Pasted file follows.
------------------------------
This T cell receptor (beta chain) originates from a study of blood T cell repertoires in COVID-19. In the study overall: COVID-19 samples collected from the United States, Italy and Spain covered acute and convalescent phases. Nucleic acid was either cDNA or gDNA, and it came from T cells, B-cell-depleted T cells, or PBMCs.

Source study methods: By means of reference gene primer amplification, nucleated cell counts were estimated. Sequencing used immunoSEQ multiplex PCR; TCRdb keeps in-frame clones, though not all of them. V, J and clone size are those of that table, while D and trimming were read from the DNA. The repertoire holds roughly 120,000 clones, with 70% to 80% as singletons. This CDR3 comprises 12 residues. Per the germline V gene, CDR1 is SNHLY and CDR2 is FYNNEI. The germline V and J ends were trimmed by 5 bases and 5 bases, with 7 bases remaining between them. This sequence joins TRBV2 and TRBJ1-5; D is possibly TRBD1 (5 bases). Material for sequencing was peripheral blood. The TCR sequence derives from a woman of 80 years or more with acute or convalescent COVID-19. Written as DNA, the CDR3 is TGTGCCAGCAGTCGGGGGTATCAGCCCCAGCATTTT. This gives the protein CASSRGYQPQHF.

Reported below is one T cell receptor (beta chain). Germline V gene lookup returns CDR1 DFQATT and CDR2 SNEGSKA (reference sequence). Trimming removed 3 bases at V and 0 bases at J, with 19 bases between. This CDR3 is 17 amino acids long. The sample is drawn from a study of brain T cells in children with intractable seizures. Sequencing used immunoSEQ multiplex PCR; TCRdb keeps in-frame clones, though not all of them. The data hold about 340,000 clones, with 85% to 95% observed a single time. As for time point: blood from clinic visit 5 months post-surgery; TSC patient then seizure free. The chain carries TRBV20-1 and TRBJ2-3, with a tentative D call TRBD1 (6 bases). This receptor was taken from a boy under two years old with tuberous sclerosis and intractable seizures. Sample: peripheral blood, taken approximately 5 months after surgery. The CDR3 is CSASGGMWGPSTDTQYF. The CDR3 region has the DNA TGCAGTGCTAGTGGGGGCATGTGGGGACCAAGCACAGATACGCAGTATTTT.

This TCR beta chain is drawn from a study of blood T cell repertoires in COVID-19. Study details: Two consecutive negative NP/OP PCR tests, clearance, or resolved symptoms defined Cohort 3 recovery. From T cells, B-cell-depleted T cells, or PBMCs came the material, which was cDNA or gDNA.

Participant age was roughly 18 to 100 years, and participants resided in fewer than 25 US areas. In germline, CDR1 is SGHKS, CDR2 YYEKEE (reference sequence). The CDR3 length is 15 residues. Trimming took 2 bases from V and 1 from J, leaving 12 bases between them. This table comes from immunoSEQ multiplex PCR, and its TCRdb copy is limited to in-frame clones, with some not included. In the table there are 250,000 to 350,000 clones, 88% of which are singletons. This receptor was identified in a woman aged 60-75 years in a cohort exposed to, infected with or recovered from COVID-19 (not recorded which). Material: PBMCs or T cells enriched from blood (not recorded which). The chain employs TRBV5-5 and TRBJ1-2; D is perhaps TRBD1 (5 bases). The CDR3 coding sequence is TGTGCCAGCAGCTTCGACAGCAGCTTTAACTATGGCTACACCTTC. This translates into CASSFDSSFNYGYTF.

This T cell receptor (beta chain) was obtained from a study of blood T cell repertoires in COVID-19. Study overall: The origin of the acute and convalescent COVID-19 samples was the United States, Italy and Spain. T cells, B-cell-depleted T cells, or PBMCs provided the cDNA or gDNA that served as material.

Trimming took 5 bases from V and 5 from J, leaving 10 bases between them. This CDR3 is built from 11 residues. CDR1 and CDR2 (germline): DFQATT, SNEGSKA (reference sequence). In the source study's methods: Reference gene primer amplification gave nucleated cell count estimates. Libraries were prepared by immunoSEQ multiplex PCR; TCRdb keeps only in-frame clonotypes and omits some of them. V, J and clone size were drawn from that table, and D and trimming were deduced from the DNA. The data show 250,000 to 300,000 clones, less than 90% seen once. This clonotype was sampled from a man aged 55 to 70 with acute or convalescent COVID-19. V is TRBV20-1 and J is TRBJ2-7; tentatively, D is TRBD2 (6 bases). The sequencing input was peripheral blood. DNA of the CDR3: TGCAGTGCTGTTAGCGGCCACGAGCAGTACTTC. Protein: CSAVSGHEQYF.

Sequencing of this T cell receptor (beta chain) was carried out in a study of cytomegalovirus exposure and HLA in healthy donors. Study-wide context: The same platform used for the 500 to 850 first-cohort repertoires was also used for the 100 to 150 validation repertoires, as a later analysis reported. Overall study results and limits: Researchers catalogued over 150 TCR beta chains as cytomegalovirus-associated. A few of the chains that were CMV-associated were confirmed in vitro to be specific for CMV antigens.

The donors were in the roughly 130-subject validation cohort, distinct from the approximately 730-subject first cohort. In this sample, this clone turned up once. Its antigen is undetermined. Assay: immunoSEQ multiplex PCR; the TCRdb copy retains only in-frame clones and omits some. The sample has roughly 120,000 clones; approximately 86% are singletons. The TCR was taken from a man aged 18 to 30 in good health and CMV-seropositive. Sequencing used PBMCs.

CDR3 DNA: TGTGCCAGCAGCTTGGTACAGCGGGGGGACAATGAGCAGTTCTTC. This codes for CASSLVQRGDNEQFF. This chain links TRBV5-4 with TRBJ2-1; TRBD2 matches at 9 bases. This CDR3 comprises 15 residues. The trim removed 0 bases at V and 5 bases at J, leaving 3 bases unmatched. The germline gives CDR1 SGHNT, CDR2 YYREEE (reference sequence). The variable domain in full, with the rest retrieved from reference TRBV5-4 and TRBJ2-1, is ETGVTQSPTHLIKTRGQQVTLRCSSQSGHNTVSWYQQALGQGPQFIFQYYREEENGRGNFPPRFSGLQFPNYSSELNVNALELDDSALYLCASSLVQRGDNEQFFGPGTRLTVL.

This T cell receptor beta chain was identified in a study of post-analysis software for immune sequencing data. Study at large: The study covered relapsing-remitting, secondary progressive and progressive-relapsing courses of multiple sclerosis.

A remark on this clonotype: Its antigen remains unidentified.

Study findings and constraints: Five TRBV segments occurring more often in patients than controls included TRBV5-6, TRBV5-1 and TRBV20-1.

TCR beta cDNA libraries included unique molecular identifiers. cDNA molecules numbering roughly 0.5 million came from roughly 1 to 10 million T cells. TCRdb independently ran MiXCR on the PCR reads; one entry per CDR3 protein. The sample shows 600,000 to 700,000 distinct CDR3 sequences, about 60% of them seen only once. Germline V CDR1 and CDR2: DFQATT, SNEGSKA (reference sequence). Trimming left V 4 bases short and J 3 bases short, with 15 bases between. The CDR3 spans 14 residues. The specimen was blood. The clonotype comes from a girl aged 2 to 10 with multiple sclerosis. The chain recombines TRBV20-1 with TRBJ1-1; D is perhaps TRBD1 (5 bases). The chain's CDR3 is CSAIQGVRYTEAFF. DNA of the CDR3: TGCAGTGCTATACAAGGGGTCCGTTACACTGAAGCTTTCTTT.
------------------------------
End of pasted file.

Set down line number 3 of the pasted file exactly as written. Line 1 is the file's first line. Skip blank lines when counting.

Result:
Reported below is one T cell receptor (beta chain). Germline V gene lookup returns CDR1 DFQATT and CDR2 SNEGSKA (reference sequence). Trimming removed 3 bases at V and 0 bases at J, with 19 bases between. This CDR3 is 17 amino acids long. The sample is drawn from a study of brain T cells in children with intractable seizures. Sequencing used immunoSEQ multiplex PCR; TCRdb keeps in-frame clones, though not all of them. The data hold about 340,000 clones, with 85% to 95% observed a single time. As for time point: blood from clinic visit 5 months post-surgery; TSC patient then seizure free. The chain carries TRBV20-1 and TRBJ2-3, with a tentative D call TRBD1 (6 bases). This receptor was taken from a boy under two years old with tuberous sclerosis and intractable seizures. Sample: peripheral blood, taken approximately 5 months after surgery. The CDR3 is CSASGGMWGPSTDTQYF. The CDR3 region has the DNA TGCAGTGCTAGTGGGGGCATGTGGGGACCAAGCACAGATACGCAGTATTTT.